9 hints for helping with homework
From practicing multiplication tables to doing online research to completing at-home projects, meaningful homework assignments reinforce learning, increase student achievement, and encourage your child to become an independent, self-directed learner. Here are a few hints for helping with homework.
- Provide your child with a well-lit, distraction-free place to do homework. Avoid the distractions of TV, loud music, phone calls, and Instant Messaging.
- Keep study tools and project materials— such as paper, pens, pencils, sharpener, dictionary, and poster board— on hand.
- Help your child learn to use an assignment notebook, and to prioritize the evening’s
|Skills Tip |
Help your child develop important study and organizational skills like these:
Ask your child’s teacher for more tips to help your child.
- Read directions carefully before starting a paper or project.
- Look for similar examples in textbooks or notes.
- Review class notes at the end of each school day and highlight “big ideas.”
- Use an assignment book or student agenda.
- Post big test and project dates on the family calendar.
- homework, tackling the toughest work first. A planning calendar will help your child keep an eye on long-term assignments.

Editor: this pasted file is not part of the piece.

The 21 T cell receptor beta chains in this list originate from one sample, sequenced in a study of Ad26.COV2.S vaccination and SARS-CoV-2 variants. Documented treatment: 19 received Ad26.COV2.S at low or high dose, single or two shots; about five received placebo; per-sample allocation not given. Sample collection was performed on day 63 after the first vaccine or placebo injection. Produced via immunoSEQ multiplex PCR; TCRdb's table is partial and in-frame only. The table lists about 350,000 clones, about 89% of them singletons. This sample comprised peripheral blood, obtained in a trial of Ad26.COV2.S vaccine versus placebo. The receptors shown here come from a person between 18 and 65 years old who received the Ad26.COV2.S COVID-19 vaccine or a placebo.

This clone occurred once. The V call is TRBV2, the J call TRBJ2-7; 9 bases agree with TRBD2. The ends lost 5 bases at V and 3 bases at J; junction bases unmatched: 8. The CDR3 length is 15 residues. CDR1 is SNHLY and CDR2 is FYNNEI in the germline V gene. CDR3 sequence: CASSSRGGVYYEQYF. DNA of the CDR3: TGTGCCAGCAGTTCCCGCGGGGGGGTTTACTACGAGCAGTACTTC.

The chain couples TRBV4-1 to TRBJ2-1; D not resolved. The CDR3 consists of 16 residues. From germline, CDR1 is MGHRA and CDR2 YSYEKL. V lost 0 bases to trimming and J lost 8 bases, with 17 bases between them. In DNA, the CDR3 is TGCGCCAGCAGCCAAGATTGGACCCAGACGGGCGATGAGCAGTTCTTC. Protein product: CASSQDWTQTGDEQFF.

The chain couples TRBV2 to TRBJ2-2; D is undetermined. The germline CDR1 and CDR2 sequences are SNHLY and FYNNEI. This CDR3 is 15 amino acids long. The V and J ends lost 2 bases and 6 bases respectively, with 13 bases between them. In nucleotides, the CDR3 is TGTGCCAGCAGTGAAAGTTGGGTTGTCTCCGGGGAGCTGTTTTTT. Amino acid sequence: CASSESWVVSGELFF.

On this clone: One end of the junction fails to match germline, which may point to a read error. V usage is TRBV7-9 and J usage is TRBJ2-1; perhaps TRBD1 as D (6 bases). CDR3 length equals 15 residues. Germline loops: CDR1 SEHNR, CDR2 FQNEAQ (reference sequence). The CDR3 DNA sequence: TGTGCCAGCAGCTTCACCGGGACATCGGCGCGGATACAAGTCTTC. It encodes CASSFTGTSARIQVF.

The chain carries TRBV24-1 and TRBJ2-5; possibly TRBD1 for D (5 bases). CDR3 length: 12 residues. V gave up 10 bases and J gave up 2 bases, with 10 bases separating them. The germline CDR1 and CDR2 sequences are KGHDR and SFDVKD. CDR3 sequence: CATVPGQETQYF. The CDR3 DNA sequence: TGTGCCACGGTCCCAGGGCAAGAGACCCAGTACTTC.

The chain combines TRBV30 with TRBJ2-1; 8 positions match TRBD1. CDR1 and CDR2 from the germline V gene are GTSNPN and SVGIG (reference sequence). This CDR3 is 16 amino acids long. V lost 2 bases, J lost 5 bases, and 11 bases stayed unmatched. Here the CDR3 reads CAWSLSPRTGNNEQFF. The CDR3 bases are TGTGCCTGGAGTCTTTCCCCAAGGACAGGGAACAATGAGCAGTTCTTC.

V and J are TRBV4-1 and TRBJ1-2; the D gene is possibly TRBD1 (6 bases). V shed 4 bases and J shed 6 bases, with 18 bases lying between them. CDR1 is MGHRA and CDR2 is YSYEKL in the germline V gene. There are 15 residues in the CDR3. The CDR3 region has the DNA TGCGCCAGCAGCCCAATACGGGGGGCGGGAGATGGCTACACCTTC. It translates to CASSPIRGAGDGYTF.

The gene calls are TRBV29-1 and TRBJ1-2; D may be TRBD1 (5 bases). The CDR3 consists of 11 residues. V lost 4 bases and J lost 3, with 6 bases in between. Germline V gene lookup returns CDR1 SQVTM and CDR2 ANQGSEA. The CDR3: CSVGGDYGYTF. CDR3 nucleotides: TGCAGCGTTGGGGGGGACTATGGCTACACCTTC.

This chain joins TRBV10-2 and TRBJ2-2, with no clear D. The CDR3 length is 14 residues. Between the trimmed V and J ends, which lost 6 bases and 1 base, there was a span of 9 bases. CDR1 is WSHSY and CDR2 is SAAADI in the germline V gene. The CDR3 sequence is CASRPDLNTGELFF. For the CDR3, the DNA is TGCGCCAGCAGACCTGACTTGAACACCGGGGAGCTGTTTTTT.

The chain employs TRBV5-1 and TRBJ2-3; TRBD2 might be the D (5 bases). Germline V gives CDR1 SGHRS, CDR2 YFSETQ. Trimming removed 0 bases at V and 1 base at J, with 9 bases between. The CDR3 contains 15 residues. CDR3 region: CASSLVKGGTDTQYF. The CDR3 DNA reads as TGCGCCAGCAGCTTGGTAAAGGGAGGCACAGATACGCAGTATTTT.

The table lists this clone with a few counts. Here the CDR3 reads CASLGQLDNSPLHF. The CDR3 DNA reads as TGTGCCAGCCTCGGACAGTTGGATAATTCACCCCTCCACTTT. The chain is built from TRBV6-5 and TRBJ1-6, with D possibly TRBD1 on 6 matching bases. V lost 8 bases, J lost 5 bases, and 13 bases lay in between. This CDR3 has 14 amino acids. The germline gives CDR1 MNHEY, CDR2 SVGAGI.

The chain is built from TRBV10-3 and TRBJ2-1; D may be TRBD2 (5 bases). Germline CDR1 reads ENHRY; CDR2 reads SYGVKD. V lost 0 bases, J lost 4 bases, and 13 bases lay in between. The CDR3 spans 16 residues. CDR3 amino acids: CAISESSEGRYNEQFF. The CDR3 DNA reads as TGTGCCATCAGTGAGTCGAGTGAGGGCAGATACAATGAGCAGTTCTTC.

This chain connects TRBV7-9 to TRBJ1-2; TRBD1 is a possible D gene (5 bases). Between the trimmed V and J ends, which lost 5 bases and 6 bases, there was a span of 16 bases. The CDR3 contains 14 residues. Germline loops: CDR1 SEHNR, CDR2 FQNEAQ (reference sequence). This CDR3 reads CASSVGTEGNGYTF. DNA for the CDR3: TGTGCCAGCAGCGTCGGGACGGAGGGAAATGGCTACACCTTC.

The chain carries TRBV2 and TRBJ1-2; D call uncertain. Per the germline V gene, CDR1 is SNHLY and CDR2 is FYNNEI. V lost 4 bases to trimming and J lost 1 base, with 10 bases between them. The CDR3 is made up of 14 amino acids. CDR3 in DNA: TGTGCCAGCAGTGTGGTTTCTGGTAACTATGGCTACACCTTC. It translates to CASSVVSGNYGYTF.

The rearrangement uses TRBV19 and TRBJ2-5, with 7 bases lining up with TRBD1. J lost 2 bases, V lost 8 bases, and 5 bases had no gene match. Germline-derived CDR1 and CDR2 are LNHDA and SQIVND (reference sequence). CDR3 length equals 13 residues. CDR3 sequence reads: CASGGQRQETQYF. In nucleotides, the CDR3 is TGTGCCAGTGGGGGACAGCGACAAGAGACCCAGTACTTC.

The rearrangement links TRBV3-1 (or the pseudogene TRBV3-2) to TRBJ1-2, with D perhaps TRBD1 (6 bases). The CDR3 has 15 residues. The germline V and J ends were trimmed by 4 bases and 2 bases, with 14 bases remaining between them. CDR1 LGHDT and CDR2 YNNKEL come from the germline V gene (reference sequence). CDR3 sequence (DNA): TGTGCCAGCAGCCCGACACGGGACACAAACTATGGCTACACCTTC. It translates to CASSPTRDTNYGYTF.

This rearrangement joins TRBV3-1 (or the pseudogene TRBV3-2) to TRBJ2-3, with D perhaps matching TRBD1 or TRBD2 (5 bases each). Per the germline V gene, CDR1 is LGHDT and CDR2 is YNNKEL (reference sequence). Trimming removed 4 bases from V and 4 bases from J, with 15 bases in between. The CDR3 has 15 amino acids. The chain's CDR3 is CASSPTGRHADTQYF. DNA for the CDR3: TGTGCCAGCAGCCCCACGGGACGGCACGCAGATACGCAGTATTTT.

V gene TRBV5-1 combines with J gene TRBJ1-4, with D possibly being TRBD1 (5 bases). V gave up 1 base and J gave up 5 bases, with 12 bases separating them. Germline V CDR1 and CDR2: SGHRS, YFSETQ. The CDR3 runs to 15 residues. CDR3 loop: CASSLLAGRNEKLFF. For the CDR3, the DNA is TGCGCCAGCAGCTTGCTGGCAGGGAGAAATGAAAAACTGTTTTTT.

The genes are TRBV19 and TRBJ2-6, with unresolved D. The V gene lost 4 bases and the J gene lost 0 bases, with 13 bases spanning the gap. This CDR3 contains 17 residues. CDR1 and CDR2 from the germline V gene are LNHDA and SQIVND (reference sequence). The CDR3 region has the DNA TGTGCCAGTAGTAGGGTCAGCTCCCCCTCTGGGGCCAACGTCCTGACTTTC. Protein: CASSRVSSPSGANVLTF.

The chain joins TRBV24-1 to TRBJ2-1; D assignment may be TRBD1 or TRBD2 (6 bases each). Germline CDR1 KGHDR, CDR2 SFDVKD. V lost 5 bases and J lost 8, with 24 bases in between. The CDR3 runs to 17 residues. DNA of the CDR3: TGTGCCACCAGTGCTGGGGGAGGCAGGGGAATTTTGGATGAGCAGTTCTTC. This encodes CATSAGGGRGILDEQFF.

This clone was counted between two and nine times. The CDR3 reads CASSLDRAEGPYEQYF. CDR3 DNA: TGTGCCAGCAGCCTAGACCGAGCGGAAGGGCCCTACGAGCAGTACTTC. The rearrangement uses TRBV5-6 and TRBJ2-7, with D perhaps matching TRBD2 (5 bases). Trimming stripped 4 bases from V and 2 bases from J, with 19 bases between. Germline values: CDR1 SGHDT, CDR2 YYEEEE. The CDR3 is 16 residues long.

- Set aside daily homework/study time, keeping in mind regular after-school activities, and sports or music practices. Try to schedule homework time earlier in the afternoon or evening so your child has some free time before going to bed.
- Even if your child doesn’t have an assignment, planned homework time could be used for review or reading for pleasure.
- Remember, you’re the advisor, not the homework assistant. It’s OK to help your child work through a tricky math problem, but she should be able to complete most assignments independently.
- Talk to your child’s teacher if the work regularly seems either too hard or too easy. If your child is struggling with homework, he may be struggling with classwork, too. A student who isn’t challenged by his homework may not be getting the intended benefits of academic reinforcement and extended learning.
- Some homework— reading aloud or studying for a spelling test—needs your direct involvement. Make time to show your interest, help where appropriate, and check homework when needed.